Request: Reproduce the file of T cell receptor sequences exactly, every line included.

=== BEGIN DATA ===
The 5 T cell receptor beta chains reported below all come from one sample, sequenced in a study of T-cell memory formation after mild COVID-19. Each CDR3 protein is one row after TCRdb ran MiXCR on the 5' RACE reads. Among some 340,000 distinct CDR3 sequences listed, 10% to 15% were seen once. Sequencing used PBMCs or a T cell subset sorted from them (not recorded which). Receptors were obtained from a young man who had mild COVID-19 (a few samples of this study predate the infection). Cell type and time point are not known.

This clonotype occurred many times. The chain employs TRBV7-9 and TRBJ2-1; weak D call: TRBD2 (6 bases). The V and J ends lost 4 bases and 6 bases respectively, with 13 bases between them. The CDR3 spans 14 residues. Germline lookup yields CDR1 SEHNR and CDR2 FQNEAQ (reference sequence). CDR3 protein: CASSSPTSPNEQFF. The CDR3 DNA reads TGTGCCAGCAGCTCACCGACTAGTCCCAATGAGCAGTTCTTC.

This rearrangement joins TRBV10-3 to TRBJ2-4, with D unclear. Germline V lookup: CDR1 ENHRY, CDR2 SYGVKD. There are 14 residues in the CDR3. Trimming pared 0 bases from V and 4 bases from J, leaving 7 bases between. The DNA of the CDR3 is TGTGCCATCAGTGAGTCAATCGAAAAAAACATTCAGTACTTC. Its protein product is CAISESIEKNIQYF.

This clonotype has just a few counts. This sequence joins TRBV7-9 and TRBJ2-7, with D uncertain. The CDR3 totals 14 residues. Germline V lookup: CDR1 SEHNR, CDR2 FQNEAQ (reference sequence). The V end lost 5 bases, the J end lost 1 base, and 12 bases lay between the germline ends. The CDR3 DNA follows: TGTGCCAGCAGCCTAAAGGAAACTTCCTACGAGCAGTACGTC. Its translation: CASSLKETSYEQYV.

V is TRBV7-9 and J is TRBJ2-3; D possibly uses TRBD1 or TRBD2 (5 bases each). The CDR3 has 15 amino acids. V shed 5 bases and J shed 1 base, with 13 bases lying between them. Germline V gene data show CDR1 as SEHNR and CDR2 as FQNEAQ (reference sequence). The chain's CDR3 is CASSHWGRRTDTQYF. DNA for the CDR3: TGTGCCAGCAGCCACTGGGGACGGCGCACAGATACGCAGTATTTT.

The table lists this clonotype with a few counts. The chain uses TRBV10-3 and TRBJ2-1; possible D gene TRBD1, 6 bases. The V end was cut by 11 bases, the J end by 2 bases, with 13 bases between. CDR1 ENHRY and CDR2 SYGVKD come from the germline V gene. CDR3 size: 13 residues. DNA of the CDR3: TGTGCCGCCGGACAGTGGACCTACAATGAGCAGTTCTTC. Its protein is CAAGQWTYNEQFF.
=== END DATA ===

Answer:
The 5 T cell receptor beta chains reported below all come from one sample, sequenced in a study of T-cell memory formation after mild COVID-19. Each CDR3 protein is one row after TCRdb ran MiXCR on the 5' RACE reads. Among some 340,000 distinct CDR3 sequences listed, 10% to 15% were seen once. Sequencing used PBMCs or a T cell subset sorted from them (not recorded which). Receptors were obtained from a young man who had mild COVID-19 (a few samples of this study predate the infection). Cell type and time point are not known.

This clonotype occurred many times. The chain employs TRBV7-9 and TRBJ2-1; weak D call: TRBD2 (6 bases). The V and J ends lost 4 bases and 6 bases respectively, with 13 bases between them. The CDR3 spans 14 residues. Germline lookup yields CDR1 SEHNR and CDR2 FQNEAQ (reference sequence). CDR3 protein: CASSSPTSPNEQFF. The CDR3 DNA reads TGTGCCAGCAGCTCACCGACTAGTCCCAATGAGCAGTTCTTC.

This rearrangement joins TRBV10-3 to TRBJ2-4, with D unclear. Germline V lookup: CDR1 ENHRY, CDR2 SYGVKD. There are 14 residues in the CDR3. Trimming pared 0 bases from V and 4 bases from J, leaving 7 bases between. The DNA of the CDR3 is TGTGCCATCAGTGAGTCAATCGAAAAAAACATTCAGTACTTC. Its protein product is CAISESIEKNIQYF.

This clonotype has just a few counts. This sequence joins TRBV7-9 and TRBJ2-7, with D uncertain. The CDR3 totals 14 residues. Germline V lookup: CDR1 SEHNR, CDR2 FQNEAQ (reference sequence). The V end lost 5 bases, the J end lost 1 base, and 12 bases lay between the germline ends. The CDR3 DNA follows: TGTGCCAGCAGCCTAAAGGAAACTTCCTACGAGCAGTACGTC. Its translation: CASSLKETSYEQYV.

V is TRBV7-9 and J is TRBJ2-3; D possibly uses TRBD1 or TRBD2 (5 bases each). The CDR3 has 15 amino acids. V shed 5 bases and J shed 1 base, with 13 bases lying between them. Germline V gene data show CDR1 as SEHNR and CDR2 as FQNEAQ (reference sequence). The chain's CDR3 is CASSHWGRRTDTQYF. DNA for the CDR3: TGTGCCAGCAGCCACTGGGGACGGCGCACAGATACGCAGTATTTT.

The table lists this clonotype with a few counts. The chain uses TRBV10-3 and TRBJ2-1; possible D gene TRBD1, 6 bases. The V end was cut by 11 bases, the J end by 2 bases, with 13 bases between. CDR1 ENHRY and CDR2 SYGVKD come from the germline V gene. CDR3 size: 13 residues. DNA of the CDR3: TGTGCCGCCGGACAGTGGACCTACAATGAGCAGTTCTTC. Its protein is CAAGQWTYNEQFF.